Scobie and Durand report on the distant relationship between Meghan and her sister-in-law, Kate Middleton. They go deep behind the scenes in unraveling the controversy Meghan’s father, Thomas Markle, caused in colluding with paparazzi to appear in sympathetic images shortly before the wedding — which he ultimately didn’t attend. The book also chronicles the Sussexes’ longtime unhappiness with palace practices of not commenting on media inaccuracies (with occasional exceptions for higher-ranking relatives) and prioritizing senior royals’ initiatives. Unaddressed is the implicit issue that however right Harry and Meghan’s arguments may have been about their popularity, and media bias, they were outranked in a centuries-old hereditary hierarchy. Yet, the book notes, “the establishment feared their popularity might eclipse that of the royal family itself.”

Harry’s trauma over the media’s role in the death of his mother, Diana, Princess of Wales, and the damage tabloid scrutiny inflicted on previous relationships is evident in his hair-trigger hostility toward paparazzi and his determination to protect his wife. “Battered and bruised” by media attacks and absent family support, the Sussexes decide to opt out — and announce their plan before finalizing details with the palace, sparking a media firestorm and family rifts that remain unhealed.

As the book details the couple’s final official engagements, a tearful Meghan tells Scobie, “It didn’t have to be this way.”

The book portrays a couple driven away by a toxic media environment and untenable protocol. “I don’t need to have that movie moment where we get out of a car and wave to a hundred photographers before going into a building,” Harry reportedly told a friend, saying the focus should be on “the work happening inside.” Therein lies the conundrum: The Sussexes quit official life, but the monarchy is Harry’s family business. Criticizing the Windsors stands to damage family ties — and possibly weaken the affiliation that produced the couple’s platform. Harry and Meghan may feel freer to speak out, but as the very existence of “Finding Freedom” demonstrates, there’s still reason to be careful about what they say.

Autumn Brewington, a journalist in Washington, is a former editor and royal blogger at The Washington Post.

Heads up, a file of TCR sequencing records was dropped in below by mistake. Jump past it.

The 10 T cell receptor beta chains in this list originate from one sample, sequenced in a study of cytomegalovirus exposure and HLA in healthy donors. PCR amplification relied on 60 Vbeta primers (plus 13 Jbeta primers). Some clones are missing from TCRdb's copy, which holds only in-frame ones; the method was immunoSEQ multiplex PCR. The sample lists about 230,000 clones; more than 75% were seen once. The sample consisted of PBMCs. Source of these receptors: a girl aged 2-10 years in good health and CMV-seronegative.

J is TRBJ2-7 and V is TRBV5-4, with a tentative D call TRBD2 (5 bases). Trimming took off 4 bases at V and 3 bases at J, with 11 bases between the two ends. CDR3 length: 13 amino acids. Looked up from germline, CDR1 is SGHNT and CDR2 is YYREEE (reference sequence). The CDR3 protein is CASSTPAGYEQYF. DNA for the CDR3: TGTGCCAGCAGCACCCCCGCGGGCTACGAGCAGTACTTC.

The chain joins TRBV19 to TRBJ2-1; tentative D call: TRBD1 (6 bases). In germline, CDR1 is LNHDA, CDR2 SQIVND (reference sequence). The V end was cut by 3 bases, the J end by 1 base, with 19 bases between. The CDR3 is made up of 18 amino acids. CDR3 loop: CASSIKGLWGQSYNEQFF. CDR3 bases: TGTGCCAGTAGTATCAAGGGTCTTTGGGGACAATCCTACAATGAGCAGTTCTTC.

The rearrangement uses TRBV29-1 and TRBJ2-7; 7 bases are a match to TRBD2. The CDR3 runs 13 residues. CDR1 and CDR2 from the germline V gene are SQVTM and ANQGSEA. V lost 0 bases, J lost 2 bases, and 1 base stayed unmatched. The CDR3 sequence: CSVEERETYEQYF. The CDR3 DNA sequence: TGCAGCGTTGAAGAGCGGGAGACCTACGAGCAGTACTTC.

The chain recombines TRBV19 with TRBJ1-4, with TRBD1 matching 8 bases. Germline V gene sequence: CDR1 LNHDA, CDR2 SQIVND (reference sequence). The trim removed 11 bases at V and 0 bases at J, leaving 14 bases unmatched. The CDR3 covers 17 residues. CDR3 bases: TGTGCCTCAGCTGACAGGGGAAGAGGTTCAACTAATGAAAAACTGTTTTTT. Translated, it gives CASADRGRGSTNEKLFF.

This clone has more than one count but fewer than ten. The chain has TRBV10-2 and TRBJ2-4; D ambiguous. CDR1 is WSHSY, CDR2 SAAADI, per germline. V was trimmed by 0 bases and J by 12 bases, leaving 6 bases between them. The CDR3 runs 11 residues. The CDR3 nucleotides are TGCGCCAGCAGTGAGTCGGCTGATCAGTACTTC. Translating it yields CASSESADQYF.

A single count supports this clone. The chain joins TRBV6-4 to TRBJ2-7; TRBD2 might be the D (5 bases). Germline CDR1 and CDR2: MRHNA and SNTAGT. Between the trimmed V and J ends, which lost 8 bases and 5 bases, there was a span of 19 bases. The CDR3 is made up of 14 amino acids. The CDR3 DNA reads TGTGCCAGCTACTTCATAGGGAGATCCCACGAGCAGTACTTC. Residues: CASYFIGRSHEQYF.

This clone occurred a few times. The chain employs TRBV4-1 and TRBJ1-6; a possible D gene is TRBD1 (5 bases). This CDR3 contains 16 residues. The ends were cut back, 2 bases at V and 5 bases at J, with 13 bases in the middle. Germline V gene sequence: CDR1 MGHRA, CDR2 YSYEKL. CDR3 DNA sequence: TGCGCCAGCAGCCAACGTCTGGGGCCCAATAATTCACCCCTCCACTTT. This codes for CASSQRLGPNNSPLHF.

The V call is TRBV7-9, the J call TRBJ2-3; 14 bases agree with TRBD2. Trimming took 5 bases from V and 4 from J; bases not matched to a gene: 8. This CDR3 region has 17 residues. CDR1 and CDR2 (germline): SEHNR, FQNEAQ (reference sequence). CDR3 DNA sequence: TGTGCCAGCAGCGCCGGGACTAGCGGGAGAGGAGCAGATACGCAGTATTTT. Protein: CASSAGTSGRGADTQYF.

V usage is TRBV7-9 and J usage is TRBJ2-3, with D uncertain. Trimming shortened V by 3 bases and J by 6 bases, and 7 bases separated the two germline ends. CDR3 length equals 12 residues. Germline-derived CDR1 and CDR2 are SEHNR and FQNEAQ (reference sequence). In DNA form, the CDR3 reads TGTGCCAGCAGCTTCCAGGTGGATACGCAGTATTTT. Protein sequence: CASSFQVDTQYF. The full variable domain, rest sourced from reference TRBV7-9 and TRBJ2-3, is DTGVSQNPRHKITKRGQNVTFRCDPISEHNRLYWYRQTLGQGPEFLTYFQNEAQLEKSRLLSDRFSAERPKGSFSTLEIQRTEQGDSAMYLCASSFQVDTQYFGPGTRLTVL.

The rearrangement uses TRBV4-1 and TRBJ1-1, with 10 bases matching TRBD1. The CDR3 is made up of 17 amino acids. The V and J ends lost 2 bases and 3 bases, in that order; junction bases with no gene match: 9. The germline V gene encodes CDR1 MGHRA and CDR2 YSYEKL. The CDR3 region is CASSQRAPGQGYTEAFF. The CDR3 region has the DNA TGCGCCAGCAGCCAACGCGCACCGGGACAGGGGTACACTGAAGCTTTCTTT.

Finding Freedom

Harry and Meghan and the Making of a Modern Royal Family

By Omid Scobie and Carolyn Durand

Dey Street. 354 pp. $27.99

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Chance Finding

Chance of finding young Earth-like planets higher than previously thought –

Credit: CC0 Public Domain

Research from the University of Sheffield has found that the chance of finding Earth-like planets in their early stages of formation is much higher than previously thought.

The team studied groups of young stars in the Milky Way to see if these groups were typical compared to theories and previous observations in other star-forming regions in space, and to study if the populations of stars in these groups affected the likelihood of finding forming Earth-like planets.

The research, published in The Astrophysical Journal, found that there are more stars like the Sun than expected in these groups, which would increase the chances of finding Earth-like planets in their early stages of formation.

In their early stages of formation these Earth-like planets, called magma ocean planets, are still being made from collisions with rocks and smaller planets, which causes them to heat up so much that their surfaces become molten rock.

The team, led by Dr. Richard Parker, included undergraduate students from the University of Sheffield giving them the opportunity to apply the skills learnt on their course to leading published research in their field.

Dr. Richard Parker, from the University of Sheffield’s Department of Physics and Astronomy, said: “These magma ocean planets are easier to detect near stars like the Sun, which are twice as heavy as the average mass star. These planets emit so much heat that we will be able to observe the glow from them using the next generation of infra-red telescopes.

“The locations where we would find these planets are so-called ‘young moving groups’ which are groups of young stars that are less than 100 million years old—which is young for a star. However, they typically only contain a few tens of stars each and previously it was difficult to determine whether we had found all of the stars in each group because they blend into the background of the Milky Way galaxy.